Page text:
Programs in Chicago and the suburbs help property owners save water, energy, money and the environment
Too often, heavy rains conjure flooded basements, murky pools of water mucking up neighborhood streets, damaged property – and hefty price tags for residents, business owners, and municipalities that have to clean up the mess. It doesn't have to be this way. Instead of rain being a nuisance, we can turn it into the free resource it should be by changing our built environment in large and small ways. Property owners in Chicago and its suburbs have support to help them do just that, thanks to a couple of unique, local organizations on a mission to help people not only weather the storms in their own backyards, but then do something productive with all that water.
In the City of Chicago, Sarah Abu-Absi manages the Sustainable Backyards Program, part of the city’s Dept. of Transportation and established by Chicago’s 2003 Water Agenda, which called attention to our need for water conservation and preservation. Chicago’s Sustainable Backyards Program provides residents with knowledge and incentives to help them create more environmentally friendly landscapes in their own yards. Signature initiatives include free educational workshops and a rebate program that offers up to 50 percent off local purchases of specific trees, native plants, rain barrels, and compost bins (helpful for providing nutrients for your new trees and native plants.)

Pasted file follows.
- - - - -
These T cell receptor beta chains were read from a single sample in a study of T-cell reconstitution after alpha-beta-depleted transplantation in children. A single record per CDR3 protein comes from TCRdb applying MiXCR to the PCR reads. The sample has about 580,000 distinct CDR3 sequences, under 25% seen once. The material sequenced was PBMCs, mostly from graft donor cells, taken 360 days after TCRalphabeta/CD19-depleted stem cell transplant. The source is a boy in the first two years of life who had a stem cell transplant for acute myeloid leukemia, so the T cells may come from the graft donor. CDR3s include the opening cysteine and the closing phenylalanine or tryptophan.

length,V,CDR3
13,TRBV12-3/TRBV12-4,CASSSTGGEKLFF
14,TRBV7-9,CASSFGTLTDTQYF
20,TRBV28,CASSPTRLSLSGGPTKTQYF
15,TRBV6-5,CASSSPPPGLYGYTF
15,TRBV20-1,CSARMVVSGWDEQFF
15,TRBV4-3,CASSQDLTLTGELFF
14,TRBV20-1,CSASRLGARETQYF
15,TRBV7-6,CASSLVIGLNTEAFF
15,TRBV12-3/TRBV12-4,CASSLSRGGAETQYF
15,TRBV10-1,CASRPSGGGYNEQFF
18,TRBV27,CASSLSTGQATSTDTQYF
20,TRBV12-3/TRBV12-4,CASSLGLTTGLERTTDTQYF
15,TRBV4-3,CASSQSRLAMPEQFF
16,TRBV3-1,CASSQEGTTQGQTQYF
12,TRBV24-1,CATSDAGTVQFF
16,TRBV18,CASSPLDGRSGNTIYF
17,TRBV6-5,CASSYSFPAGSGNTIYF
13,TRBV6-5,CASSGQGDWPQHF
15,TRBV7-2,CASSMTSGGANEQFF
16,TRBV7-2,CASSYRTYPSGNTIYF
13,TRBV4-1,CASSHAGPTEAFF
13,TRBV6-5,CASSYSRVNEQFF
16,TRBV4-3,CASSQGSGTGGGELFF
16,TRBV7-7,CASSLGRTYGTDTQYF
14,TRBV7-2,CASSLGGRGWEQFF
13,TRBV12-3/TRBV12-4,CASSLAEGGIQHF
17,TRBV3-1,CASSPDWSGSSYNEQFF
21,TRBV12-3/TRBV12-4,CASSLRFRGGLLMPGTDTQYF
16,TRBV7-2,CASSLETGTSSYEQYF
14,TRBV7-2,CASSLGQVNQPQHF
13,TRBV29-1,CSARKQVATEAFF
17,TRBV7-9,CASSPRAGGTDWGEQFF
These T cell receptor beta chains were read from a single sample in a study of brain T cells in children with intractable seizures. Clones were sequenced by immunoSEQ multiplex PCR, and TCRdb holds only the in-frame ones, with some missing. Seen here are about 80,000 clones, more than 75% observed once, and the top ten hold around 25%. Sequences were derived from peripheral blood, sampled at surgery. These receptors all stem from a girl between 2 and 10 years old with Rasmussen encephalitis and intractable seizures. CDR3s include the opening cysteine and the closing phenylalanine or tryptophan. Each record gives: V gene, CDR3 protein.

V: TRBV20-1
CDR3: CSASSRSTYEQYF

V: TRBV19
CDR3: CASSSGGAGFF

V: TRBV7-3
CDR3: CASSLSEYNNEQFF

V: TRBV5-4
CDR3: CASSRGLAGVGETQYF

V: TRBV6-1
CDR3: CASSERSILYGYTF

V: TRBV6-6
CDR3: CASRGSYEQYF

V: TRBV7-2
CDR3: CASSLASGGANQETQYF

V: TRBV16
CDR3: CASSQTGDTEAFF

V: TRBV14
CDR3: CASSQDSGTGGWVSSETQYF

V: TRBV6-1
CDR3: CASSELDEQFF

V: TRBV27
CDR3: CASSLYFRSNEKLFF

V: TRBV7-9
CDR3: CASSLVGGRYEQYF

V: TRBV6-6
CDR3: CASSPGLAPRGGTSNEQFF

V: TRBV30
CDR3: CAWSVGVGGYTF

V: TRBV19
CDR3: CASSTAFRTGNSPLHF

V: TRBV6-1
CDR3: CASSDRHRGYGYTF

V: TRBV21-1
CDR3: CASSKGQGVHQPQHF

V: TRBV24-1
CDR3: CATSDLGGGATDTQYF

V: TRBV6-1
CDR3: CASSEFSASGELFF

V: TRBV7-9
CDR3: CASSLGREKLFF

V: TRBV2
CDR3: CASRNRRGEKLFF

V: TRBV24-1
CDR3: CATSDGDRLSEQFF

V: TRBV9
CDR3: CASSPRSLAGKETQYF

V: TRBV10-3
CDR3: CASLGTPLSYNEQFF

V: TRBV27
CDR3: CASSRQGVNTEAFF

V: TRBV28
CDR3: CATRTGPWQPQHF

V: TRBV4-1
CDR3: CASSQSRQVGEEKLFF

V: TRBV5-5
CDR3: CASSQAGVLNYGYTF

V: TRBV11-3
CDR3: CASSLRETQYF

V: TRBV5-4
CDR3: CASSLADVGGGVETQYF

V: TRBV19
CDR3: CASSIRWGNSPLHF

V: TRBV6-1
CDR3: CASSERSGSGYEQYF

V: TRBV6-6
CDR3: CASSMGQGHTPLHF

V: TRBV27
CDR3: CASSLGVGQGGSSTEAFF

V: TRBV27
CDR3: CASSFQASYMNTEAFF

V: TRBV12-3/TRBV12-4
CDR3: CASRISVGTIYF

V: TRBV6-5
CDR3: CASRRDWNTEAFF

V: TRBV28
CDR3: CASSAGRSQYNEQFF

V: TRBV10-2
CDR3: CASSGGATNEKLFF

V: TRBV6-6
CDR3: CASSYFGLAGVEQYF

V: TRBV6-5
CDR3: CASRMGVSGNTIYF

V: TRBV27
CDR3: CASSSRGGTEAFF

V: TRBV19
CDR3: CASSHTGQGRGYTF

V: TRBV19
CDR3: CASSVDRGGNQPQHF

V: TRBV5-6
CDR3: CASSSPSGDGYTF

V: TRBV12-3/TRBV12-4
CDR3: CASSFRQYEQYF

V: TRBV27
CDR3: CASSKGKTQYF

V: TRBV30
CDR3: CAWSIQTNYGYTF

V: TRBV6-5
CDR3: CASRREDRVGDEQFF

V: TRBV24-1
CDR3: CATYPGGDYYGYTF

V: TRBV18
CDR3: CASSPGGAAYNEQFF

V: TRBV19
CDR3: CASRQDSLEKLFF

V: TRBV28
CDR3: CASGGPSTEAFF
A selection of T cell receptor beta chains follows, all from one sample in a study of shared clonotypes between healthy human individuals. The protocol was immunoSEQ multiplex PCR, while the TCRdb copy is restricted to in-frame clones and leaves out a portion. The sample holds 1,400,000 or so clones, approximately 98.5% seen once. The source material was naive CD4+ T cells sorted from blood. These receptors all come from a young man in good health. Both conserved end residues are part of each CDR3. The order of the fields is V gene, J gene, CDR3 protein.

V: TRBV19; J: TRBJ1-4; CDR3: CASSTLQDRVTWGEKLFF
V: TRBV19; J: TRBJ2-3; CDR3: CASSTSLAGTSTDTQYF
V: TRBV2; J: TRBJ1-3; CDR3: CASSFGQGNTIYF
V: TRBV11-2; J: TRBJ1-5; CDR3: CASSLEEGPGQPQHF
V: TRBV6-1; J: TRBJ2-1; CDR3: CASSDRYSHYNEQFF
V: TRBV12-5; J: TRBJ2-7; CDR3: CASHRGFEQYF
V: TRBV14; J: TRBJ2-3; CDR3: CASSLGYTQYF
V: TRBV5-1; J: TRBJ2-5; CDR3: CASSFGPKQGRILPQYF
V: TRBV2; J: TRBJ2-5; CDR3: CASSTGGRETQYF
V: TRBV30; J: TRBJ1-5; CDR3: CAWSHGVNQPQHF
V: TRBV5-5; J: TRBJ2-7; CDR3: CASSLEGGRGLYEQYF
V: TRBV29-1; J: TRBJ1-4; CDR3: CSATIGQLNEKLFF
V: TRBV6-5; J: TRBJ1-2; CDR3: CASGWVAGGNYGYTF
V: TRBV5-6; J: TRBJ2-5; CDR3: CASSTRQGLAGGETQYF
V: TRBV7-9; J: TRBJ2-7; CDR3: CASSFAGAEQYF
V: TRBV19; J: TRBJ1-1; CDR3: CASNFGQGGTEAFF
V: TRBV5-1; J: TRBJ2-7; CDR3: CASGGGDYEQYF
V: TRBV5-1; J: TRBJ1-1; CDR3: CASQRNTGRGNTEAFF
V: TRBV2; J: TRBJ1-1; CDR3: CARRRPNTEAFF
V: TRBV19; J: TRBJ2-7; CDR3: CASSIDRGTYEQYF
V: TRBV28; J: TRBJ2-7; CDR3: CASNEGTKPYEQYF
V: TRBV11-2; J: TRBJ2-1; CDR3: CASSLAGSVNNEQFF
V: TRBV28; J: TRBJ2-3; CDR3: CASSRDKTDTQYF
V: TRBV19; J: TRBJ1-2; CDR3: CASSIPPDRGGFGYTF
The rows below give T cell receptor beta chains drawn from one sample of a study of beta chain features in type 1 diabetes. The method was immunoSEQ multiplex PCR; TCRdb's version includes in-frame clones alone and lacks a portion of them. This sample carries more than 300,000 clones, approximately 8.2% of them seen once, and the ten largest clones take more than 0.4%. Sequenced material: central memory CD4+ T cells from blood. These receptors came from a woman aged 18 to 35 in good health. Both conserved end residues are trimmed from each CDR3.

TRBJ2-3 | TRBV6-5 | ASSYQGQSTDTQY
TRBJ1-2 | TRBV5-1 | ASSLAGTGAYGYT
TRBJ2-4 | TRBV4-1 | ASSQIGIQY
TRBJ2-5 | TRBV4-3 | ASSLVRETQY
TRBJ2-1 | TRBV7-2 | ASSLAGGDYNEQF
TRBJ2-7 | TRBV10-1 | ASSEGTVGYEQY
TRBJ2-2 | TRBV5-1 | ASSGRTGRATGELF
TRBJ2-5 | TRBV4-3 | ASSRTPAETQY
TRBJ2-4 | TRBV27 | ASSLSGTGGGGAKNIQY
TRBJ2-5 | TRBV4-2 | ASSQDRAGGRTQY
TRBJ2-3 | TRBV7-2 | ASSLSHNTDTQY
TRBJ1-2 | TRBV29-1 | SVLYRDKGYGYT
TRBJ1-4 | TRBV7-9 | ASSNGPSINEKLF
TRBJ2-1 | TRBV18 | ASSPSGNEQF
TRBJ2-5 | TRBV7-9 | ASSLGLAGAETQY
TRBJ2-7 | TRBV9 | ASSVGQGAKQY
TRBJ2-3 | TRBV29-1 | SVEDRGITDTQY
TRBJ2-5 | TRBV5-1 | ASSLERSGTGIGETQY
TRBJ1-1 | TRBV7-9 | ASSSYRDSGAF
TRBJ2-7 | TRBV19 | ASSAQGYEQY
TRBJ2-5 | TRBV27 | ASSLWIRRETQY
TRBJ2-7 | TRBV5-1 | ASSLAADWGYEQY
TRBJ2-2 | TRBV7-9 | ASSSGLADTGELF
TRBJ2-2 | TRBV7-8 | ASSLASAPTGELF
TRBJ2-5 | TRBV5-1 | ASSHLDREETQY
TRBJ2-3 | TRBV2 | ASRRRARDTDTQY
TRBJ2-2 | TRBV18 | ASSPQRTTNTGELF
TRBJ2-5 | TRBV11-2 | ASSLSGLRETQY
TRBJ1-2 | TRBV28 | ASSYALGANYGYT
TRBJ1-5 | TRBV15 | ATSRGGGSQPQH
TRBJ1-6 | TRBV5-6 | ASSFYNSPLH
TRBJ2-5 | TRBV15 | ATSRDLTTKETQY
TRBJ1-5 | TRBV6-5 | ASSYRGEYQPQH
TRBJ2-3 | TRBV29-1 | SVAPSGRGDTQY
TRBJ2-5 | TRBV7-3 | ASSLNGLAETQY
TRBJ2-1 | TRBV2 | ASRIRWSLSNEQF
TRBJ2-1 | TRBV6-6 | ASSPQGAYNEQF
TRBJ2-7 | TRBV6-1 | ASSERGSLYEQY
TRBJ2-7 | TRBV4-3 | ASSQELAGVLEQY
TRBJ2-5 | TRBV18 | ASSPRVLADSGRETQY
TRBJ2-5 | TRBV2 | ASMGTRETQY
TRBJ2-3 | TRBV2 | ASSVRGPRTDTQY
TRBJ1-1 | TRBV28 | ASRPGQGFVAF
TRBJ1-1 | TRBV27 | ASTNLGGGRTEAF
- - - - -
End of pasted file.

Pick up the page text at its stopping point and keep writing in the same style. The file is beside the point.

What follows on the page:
In the suburbs, another Sarah – this time Sarah Surroz – runs the Conservation@Home program, managed in Lake County by Conserve Lake County and in Kane, Kendall, DuPage and Will counties by The Conservation Foundation. Conservation@Home is a public outreach program focused on both commercial and residential properties that promotes sustainable landscapes, water conservation, clean soil, and rich ecosystems.
The WOWW Factor
The storage capacity of a “fat boy” water wall, an evolution in rain barrel technology. Standard rain barrels hold 55 gallons.
The amount of rainwater intercepted by a mature evergreen tree in a year.
The amount of rain that falls during a 1-inch storm on a modestly sized single-family home.
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